It details building from what may have been well intentioned, though bigoted and paternalistic, efforts to civilize native peoples, to all-out bloody war when those same native people refuse to accept that the benefits of a free society don't apply to them. How long can people accept murder without chance of redress because of the color of their skin or their choice of spirituality? When that dam breaks, the rationalization of quelling the savage revolt is cast. It's the same story, to a greater or lesser degree, all over the continent.

Of particular interest was that it paints Howard in a sympathetic light, noting his work in the Freedmen's Bureau, though never quite absolving him of the inherent supremacism in his evangelical Christianity. It's very measured and does well to maintain objectivity. But ultimately, the truth is the truth.

5 people found this helpful

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exceptional, emotional, moving

Having always had a soft spot for the native tribes of people that lived (prior to the influx of the white people) in what is now America, this book and the story that unfolds has touched my heart. The notion that white ways are the ONLY ways spells white supremacy through each chapter. Sharfstein's descriptions of war, dress, heritage, land, and culture are picture worthy. Barrett did a masterful job of pronouncing Indian names and places. Learning about Chief Joseph and his tribe and family and all they endured at the hand of General Howard and the US government, all in the name of "killing savagery and creating Christians," has been eye opening to what it means to truly love others as Christ loves us. Forcing others to live as "we" do or think best may not be what's best for them.
this is an excellent book. I very much liked it and was caught up in it on each trip to and from work as I listened.

4 people found this helpful

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A gripping story

Brilliant details bring color and vital depth to this compelling story. Enjoy, ponder, share again.

1 person found this helpful

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Extraordinary history lesson

This book portrays the history of the Nez Perce flight and all the circumstances surrounding that part of the nations history in a way I have never heard before. Detailed but never tedious; a can't put it down until you are done book.

1 person found this helpful

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    4 out of 5 stars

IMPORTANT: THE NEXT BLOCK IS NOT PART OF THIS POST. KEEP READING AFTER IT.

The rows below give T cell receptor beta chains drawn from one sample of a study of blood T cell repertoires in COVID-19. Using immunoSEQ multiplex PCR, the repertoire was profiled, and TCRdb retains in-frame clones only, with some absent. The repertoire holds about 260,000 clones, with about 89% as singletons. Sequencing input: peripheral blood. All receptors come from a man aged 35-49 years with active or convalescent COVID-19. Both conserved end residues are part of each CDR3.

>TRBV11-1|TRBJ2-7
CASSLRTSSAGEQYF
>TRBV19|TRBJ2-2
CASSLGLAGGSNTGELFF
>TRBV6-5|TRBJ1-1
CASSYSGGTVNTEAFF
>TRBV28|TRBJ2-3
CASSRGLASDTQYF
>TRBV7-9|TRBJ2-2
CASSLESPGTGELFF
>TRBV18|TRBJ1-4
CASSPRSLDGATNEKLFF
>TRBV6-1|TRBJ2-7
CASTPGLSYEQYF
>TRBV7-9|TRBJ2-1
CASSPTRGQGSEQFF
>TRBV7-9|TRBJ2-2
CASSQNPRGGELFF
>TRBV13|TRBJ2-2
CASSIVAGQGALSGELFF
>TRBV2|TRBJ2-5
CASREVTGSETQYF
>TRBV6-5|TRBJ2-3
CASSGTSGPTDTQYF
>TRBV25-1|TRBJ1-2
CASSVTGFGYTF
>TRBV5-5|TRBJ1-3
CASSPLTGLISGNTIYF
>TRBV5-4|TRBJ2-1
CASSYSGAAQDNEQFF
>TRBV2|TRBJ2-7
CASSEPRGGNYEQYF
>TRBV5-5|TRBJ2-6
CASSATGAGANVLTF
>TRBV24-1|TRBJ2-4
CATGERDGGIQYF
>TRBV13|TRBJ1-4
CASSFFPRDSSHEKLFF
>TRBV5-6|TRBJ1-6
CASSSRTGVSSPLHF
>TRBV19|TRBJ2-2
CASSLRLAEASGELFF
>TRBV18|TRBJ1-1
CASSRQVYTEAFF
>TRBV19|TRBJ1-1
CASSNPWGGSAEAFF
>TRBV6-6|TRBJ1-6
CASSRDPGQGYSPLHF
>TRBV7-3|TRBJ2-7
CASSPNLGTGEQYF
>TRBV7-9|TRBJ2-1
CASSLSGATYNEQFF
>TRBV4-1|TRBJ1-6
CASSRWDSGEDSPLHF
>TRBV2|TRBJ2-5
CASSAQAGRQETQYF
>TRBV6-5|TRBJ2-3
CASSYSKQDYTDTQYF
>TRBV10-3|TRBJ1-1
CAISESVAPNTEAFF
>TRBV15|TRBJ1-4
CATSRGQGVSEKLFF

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while very, very long

this is a great story, well told and well written. despite the length I recommend it.

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Balanced, Fair, Fascinating

The book was very well presented. The voice of the narrator was easy on the ears. I appreciated the pronunciation of the Nez Perce names.

This book seems to make a good effort to present a balanced presentation of Joseph and Howard. Neither man was villified or exalted without fault. It seemed to me that Mr. Sharfstein's agenda was truth. Thoroughly enjoyed the presentation. Highly recommended.

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Very good

I really enjoyed the book and joe Barrett is wonderful narrator. Well researched I learned a lot. Great appreciation for chief Joseph

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boring my bestfriend is Chief Joesph 4th grdaughte

didn't like it. not the truth. white man version didn't talk to decedents of Joesph

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    3 out of 5 stars
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Paints the ENTIRE Picture!

Yes, this book is very dense and filled with details but I didn't feel like it dragged. If you're truly curious about the time situation and time period, this book with give you provide you with an excellent understanding of the complicated and multi-faceted history of the Nez Perce War. This is an objective and complete look into an often brushed over piece of important American history.

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  • B. C. Furzer
  • 06-09-18

Everyone should read this book

An accomplished work that is a classic. Superbly written, telling of an epic engagement with exceptional character descriptions and giving great food for thought. Superb in every respect.